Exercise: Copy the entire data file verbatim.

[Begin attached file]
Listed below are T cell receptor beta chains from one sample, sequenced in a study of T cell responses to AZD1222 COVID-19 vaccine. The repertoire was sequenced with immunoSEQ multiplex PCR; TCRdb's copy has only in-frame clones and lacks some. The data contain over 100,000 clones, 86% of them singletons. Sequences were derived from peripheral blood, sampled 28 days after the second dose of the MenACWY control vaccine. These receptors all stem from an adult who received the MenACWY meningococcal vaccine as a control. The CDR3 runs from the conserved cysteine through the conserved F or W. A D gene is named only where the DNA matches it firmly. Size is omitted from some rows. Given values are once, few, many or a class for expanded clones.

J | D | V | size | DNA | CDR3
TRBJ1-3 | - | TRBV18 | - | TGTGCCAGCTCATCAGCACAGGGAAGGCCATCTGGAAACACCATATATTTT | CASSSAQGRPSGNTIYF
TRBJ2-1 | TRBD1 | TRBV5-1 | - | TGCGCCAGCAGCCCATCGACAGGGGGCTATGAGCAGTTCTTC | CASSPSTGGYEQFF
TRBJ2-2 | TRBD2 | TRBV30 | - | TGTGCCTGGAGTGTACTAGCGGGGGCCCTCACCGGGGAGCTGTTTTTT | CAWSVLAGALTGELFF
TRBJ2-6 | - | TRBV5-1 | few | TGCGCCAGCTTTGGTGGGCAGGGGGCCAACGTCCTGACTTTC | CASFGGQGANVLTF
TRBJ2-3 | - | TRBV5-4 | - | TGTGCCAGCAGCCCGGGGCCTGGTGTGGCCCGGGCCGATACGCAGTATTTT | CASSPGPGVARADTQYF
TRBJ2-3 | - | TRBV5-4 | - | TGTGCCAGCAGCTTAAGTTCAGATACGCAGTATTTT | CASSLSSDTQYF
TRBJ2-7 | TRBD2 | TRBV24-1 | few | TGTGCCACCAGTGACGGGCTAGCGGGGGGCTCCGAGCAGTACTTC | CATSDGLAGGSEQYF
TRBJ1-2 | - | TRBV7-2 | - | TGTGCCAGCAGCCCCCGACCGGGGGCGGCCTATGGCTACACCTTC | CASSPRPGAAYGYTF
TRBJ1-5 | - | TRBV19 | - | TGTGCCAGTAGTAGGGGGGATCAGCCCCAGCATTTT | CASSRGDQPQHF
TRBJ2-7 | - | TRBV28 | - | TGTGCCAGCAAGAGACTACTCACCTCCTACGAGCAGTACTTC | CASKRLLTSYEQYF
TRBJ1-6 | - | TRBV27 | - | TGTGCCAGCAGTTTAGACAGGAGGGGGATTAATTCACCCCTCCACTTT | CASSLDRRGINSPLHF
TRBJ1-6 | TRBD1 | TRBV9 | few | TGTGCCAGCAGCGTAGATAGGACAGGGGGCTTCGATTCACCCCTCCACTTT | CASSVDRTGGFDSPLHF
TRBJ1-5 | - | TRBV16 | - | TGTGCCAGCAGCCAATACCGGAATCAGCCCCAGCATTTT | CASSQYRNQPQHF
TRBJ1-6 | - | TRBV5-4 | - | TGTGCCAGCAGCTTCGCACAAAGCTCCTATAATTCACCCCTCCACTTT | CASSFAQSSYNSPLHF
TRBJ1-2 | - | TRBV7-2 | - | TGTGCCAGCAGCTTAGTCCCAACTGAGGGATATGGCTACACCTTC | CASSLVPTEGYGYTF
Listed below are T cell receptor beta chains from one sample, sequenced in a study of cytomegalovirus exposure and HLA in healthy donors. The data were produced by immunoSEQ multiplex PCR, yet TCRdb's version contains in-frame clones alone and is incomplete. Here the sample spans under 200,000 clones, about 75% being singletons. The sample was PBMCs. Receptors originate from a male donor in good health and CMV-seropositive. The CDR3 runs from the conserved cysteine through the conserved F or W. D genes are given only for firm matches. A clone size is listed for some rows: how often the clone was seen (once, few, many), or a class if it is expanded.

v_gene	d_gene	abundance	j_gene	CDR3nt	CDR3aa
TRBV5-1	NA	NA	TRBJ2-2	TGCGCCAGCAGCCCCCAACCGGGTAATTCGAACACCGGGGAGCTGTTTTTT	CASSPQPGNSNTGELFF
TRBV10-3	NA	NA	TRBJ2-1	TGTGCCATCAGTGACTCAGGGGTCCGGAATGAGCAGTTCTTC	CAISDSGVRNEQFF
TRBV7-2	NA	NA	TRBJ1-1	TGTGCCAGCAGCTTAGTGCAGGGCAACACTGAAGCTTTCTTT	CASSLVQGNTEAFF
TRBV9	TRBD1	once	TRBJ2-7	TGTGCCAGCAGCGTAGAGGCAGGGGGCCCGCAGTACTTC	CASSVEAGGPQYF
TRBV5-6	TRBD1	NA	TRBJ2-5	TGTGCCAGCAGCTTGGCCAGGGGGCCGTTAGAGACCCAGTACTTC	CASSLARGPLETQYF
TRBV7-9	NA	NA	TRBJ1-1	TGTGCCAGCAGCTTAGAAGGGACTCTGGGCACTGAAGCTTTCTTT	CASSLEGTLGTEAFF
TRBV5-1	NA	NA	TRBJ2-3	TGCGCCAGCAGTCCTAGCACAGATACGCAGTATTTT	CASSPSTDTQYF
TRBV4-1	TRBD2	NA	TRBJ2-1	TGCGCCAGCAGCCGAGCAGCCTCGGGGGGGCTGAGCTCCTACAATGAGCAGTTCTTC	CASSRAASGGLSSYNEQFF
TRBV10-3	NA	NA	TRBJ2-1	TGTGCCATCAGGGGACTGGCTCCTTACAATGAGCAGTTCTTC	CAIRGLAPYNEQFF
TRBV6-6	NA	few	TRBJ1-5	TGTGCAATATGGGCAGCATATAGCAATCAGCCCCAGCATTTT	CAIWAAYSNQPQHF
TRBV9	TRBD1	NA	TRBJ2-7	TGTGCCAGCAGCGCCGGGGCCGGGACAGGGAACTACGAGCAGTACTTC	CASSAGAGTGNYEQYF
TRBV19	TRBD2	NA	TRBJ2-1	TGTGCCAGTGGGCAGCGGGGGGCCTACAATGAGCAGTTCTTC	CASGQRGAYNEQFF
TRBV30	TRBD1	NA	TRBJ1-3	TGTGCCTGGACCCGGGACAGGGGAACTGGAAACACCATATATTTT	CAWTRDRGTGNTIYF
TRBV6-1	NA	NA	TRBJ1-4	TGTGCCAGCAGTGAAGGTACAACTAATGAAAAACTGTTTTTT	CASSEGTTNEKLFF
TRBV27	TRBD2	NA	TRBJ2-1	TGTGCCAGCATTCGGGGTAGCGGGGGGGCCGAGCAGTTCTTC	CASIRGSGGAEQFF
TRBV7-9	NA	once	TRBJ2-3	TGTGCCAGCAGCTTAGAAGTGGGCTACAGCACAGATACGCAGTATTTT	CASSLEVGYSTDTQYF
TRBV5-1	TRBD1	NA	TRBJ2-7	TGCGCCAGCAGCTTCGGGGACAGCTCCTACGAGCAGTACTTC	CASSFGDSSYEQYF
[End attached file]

Listed below are T cell receptor beta chains from one sample, sequenced in a study of T cell responses to AZD1222 COVID-19 vaccine. The repertoire was sequenced with immunoSEQ multiplex PCR; TCRdb's copy has only in-frame clones and lacks some. The data contain over 100,000 clones, 86% of them singletons. Sequences were derived from peripheral blood, sampled 28 days after the second dose of the MenACWY control vaccine. These receptors all stem from an adult who received the MenACWY meningococcal vaccine as a control. The CDR3 runs from the conserved cysteine through the conserved F or W. A D gene is named only where the DNA matches it firmly. Size is omitted from some rows. Given values are once, few, many or a class for expanded clones.

J | D | V | size | DNA | CDR3
TRBJ1-3 | - | TRBV18 | - | TGTGCCAGCTCATCAGCACAGGGAAGGCCATCTGGAAACACCATATATTTT | CASSSAQGRPSGNTIYF
TRBJ2-1 | TRBD1 | TRBV5-1 | - | TGCGCCAGCAGCCCATCGACAGGGGGCTATGAGCAGTTCTTC | CASSPSTGGYEQFF
TRBJ2-2 | TRBD2 | TRBV30 | - | TGTGCCTGGAGTGTACTAGCGGGGGCCCTCACCGGGGAGCTGTTTTTT | CAWSVLAGALTGELFF
TRBJ2-6 | - | TRBV5-1 | few | TGCGCCAGCTTTGGTGGGCAGGGGGCCAACGTCCTGACTTTC | CASFGGQGANVLTF
TRBJ2-3 | - | TRBV5-4 | - | TGTGCCAGCAGCCCGGGGCCTGGTGTGGCCCGGGCCGATACGCAGTATTTT | CASSPGPGVARADTQYF
TRBJ2-3 | - | TRBV5-4 | - | TGTGCCAGCAGCTTAAGTTCAGATACGCAGTATTTT | CASSLSSDTQYF
TRBJ2-7 | TRBD2 | TRBV24-1 | few | TGTGCCACCAGTGACGGGCTAGCGGGGGGCTCCGAGCAGTACTTC | CATSDGLAGGSEQYF
TRBJ1-2 | - | TRBV7-2 | - | TGTGCCAGCAGCCCCCGACCGGGGGCGGCCTATGGCTACACCTTC | CASSPRPGAAYGYTF
TRBJ1-5 | - | TRBV19 | - | TGTGCCAGTAGTAGGGGGGATCAGCCCCAGCATTTT | CASSRGDQPQHF
TRBJ2-7 | - | TRBV28 | - | TGTGCCAGCAAGAGACTACTCACCTCCTACGAGCAGTACTTC | CASKRLLTSYEQYF
TRBJ1-6 | - | TRBV27 | - | TGTGCCAGCAGTTTAGACAGGAGGGGGATTAATTCACCCCTCCACTTT | CASSLDRRGINSPLHF
TRBJ1-6 | TRBD1 | TRBV9 | few | TGTGCCAGCAGCGTAGATAGGACAGGGGGCTTCGATTCACCCCTCCACTTT | CASSVDRTGGFDSPLHF
TRBJ1-5 | - | TRBV16 | - | TGTGCCAGCAGCCAATACCGGAATCAGCCCCAGCATTTT | CASSQYRNQPQHF
TRBJ1-6 | - | TRBV5-4 | - | TGTGCCAGCAGCTTCGCACAAAGCTCCTATAATTCACCCCTCCACTTT | CASSFAQSSYNSPLHF
TRBJ1-2 | - | TRBV7-2 | - | TGTGCCAGCAGCTTAGTCCCAACTGAGGGATATGGCTACACCTTC | CASSLVPTEGYGYTF
Listed below are T cell receptor beta chains from one sample, sequenced in a study of cytomegalovirus exposure and HLA in healthy donors. The data were produced by immunoSEQ multiplex PCR, yet TCRdb's version contains in-frame clones alone and is incomplete. Here the sample spans under 200,000 clones, about 75% being singletons. The sample was PBMCs. Receptors originate from a male donor in good health and CMV-seropositive. The CDR3 runs from the conserved cysteine through the conserved F or W. D genes are given only for firm matches. A clone size is listed for some rows: how often the clone was seen (once, few, many), or a class if it is expanded.

v_gene	d_gene	abundance	j_gene	CDR3nt	CDR3aa
TRBV5-1	NA	NA	TRBJ2-2	TGCGCCAGCAGCCCCCAACCGGGTAATTCGAACACCGGGGAGCTGTTTTTT	CASSPQPGNSNTGELFF
TRBV10-3	NA	NA	TRBJ2-1	TGTGCCATCAGTGACTCAGGGGTCCGGAATGAGCAGTTCTTC	CAISDSGVRNEQFF
TRBV7-2	NA	NA	TRBJ1-1	TGTGCCAGCAGCTTAGTGCAGGGCAACACTGAAGCTTTCTTT	CASSLVQGNTEAFF
TRBV9	TRBD1	once	TRBJ2-7	TGTGCCAGCAGCGTAGAGGCAGGGGGCCCGCAGTACTTC	CASSVEAGGPQYF
TRBV5-6	TRBD1	NA	TRBJ2-5	TGTGCCAGCAGCTTGGCCAGGGGGCCGTTAGAGACCCAGTACTTC	CASSLARGPLETQYF
TRBV7-9	NA	NA	TRBJ1-1	TGTGCCAGCAGCTTAGAAGGGACTCTGGGCACTGAAGCTTTCTTT	CASSLEGTLGTEAFF
TRBV5-1	NA	NA	TRBJ2-3	TGCGCCAGCAGTCCTAGCACAGATACGCAGTATTTT	CASSPSTDTQYF
TRBV4-1	TRBD2	NA	TRBJ2-1	TGCGCCAGCAGCCGAGCAGCCTCGGGGGGGCTGAGCTCCTACAATGAGCAGTTCTTC	CASSRAASGGLSSYNEQFF
TRBV10-3	NA	NA	TRBJ2-1	TGTGCCATCAGGGGACTGGCTCCTTACAATGAGCAGTTCTTC	CAIRGLAPYNEQFF
TRBV6-6	NA	few	TRBJ1-5	TGTGCAATATGGGCAGCATATAGCAATCAGCCCCAGCATTTT	CAIWAAYSNQPQHF
TRBV9	TRBD1	NA	TRBJ2-7	TGTGCCAGCAGCGCCGGGGCCGGGACAGGGAACTACGAGCAGTACTTC	CASSAGAGTGNYEQYF
TRBV19	TRBD2	NA	TRBJ2-1	TGTGCCAGTGGGCAGCGGGGGGCCTACAATGAGCAGTTCTTC	CASGQRGAYNEQFF
TRBV30	TRBD1	NA	TRBJ1-3	TGTGCCTGGACCCGGGACAGGGGAACTGGAAACACCATATATTTT	CAWTRDRGTGNTIYF
TRBV6-1	NA	NA	TRBJ1-4	TGTGCCAGCAGTGAAGGTACAACTAATGAAAAACTGTTTTTT	CASSEGTTNEKLFF
TRBV27	TRBD2	NA	TRBJ2-1	TGTGCCAGCATTCGGGGTAGCGGGGGGGCCGAGCAGTTCTTC	CASIRGSGGAEQFF
TRBV7-9	NA	once	TRBJ2-3	TGTGCCAGCAGCTTAGAAGTGGGCTACAGCACAGATACGCAGTATTTT	CASSLEVGYSTDTQYF
TRBV5-1	TRBD1	NA	TRBJ2-7	TGCGCCAGCAGCTTCGGGGACAGCTCCTACGAGCAGTACTTC	CASSFGDSSYEQYF